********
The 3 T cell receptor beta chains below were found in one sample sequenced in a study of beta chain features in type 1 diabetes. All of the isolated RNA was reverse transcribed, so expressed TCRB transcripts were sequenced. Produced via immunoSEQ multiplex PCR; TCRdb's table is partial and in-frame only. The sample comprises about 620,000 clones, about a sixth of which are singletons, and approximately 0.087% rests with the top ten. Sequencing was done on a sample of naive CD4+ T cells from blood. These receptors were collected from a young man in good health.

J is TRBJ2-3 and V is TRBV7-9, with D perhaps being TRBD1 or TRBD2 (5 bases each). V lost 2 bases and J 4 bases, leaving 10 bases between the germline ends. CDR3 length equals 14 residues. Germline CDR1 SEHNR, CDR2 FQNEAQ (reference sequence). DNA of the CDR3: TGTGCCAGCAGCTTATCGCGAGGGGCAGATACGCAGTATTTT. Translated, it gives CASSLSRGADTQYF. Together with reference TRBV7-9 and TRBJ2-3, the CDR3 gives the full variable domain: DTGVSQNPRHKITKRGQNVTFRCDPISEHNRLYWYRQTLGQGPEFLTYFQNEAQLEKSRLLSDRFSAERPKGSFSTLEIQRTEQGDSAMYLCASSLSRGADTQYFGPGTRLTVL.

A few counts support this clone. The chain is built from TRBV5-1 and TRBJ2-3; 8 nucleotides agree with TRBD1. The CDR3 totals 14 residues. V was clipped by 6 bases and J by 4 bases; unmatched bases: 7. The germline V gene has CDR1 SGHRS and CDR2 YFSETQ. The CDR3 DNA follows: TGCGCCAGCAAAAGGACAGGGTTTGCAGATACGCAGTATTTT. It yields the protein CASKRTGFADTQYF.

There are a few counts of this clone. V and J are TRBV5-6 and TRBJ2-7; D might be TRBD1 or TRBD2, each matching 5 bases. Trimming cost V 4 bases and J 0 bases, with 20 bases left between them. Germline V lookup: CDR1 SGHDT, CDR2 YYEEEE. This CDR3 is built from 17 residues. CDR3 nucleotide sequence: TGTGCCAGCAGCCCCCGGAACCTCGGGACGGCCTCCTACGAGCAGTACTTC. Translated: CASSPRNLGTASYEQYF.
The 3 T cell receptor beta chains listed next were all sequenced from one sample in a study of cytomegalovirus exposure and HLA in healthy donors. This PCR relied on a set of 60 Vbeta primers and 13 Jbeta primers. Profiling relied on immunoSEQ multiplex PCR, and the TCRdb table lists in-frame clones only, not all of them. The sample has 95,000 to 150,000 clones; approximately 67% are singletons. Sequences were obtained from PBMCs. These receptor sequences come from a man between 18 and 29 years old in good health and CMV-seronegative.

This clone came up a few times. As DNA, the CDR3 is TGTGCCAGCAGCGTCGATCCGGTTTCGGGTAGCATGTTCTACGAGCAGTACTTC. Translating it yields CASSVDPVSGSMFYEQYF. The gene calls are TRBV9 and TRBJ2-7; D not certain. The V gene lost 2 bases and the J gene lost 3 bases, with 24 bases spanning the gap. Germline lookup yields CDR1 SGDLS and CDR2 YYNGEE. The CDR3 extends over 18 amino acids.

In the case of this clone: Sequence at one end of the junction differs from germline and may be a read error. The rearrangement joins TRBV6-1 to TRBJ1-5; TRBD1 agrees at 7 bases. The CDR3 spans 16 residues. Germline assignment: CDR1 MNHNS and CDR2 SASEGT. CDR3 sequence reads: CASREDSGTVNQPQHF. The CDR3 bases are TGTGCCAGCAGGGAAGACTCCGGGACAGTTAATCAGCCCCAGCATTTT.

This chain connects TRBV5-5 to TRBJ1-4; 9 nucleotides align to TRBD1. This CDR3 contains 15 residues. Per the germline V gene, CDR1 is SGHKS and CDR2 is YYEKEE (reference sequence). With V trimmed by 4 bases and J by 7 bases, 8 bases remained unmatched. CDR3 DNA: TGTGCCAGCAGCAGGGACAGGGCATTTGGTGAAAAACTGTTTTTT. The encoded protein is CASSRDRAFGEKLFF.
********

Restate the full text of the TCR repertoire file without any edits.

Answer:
The 3 T cell receptor beta chains below were found in one sample sequenced in a study of beta chain features in type 1 diabetes. All of the isolated RNA was reverse transcribed, so expressed TCRB transcripts were sequenced. Produced via immunoSEQ multiplex PCR; TCRdb's table is partial and in-frame only. The sample comprises about 620,000 clones, about a sixth of which are singletons, and approximately 0.087% rests with the top ten. Sequencing was done on a sample of naive CD4+ T cells from blood. These receptors were collected from a young man in good health.

J is TRBJ2-3 and V is TRBV7-9, with D perhaps being TRBD1 or TRBD2 (5 bases each). V lost 2 bases and J 4 bases, leaving 10 bases between the germline ends. CDR3 length equals 14 residues. Germline CDR1 SEHNR, CDR2 FQNEAQ (reference sequence). DNA of the CDR3: TGTGCCAGCAGCTTATCGCGAGGGGCAGATACGCAGTATTTT. Translated, it gives CASSLSRGADTQYF. Together with reference TRBV7-9 and TRBJ2-3, the CDR3 gives the full variable domain: DTGVSQNPRHKITKRGQNVTFRCDPISEHNRLYWYRQTLGQGPEFLTYFQNEAQLEKSRLLSDRFSAERPKGSFSTLEIQRTEQGDSAMYLCASSLSRGADTQYFGPGTRLTVL.

A few counts support this clone. The chain is built from TRBV5-1 and TRBJ2-3; 8 nucleotides agree with TRBD1. The CDR3 totals 14 residues. V was clipped by 6 bases and J by 4 bases; unmatched bases: 7. The germline V gene has CDR1 SGHRS and CDR2 YFSETQ. The CDR3 DNA follows: TGCGCCAGCAAAAGGACAGGGTTTGCAGATACGCAGTATTTT. It yields the protein CASKRTGFADTQYF.

There are a few counts of this clone. V and J are TRBV5-6 and TRBJ2-7; D might be TRBD1 or TRBD2, each matching 5 bases. Trimming cost V 4 bases and J 0 bases, with 20 bases left between them. Germline V lookup: CDR1 SGHDT, CDR2 YYEEEE. This CDR3 is built from 17 residues. CDR3 nucleotide sequence: TGTGCCAGCAGCCCCCGGAACCTCGGGACGGCCTCCTACGAGCAGTACTTC. Translated: CASSPRNLGTASYEQYF.
The 3 T cell receptor beta chains listed next were all sequenced from one sample in a study of cytomegalovirus exposure and HLA in healthy donors. This PCR relied on a set of 60 Vbeta primers and 13 Jbeta primers. Profiling relied on immunoSEQ multiplex PCR, and the TCRdb table lists in-frame clones only, not all of them. The sample has 95,000 to 150,000 clones; approximately 67% are singletons. Sequences were obtained from PBMCs. These receptor sequences come from a man between 18 and 29 years old in good health and CMV-seronegative.

This clone came up a few times. As DNA, the CDR3 is TGTGCCAGCAGCGTCGATCCGGTTTCGGGTAGCATGTTCTACGAGCAGTACTTC. Translating it yields CASSVDPVSGSMFYEQYF. The gene calls are TRBV9 and TRBJ2-7; D not certain. The V gene lost 2 bases and the J gene lost 3 bases, with 24 bases spanning the gap. Germline lookup yields CDR1 SGDLS and CDR2 YYNGEE. The CDR3 extends over 18 amino acids.

In the case of this clone: Sequence at one end of the junction differs from germline and may be a read error. The rearrangement joins TRBV6-1 to TRBJ1-5; TRBD1 agrees at 7 bases. The CDR3 spans 16 residues. Germline assignment: CDR1 MNHNS and CDR2 SASEGT. CDR3 sequence reads: CASREDSGTVNQPQHF. The CDR3 bases are TGTGCCAGCAGGGAAGACTCCGGGACAGTTAATCAGCCCCAGCATTTT.

This chain connects TRBV5-5 to TRBJ1-4; 9 nucleotides align to TRBD1. This CDR3 contains 15 residues. Per the germline V gene, CDR1 is SGHKS and CDR2 is YYEKEE (reference sequence). With V trimmed by 4 bases and J by 7 bases, 8 bases remained unmatched. CDR3 DNA: TGTGCCAGCAGCAGGGACAGGGCATTTGGTGAAAAACTGTTTTTT. The encoded protein is CASSRDRAFGEKLFF.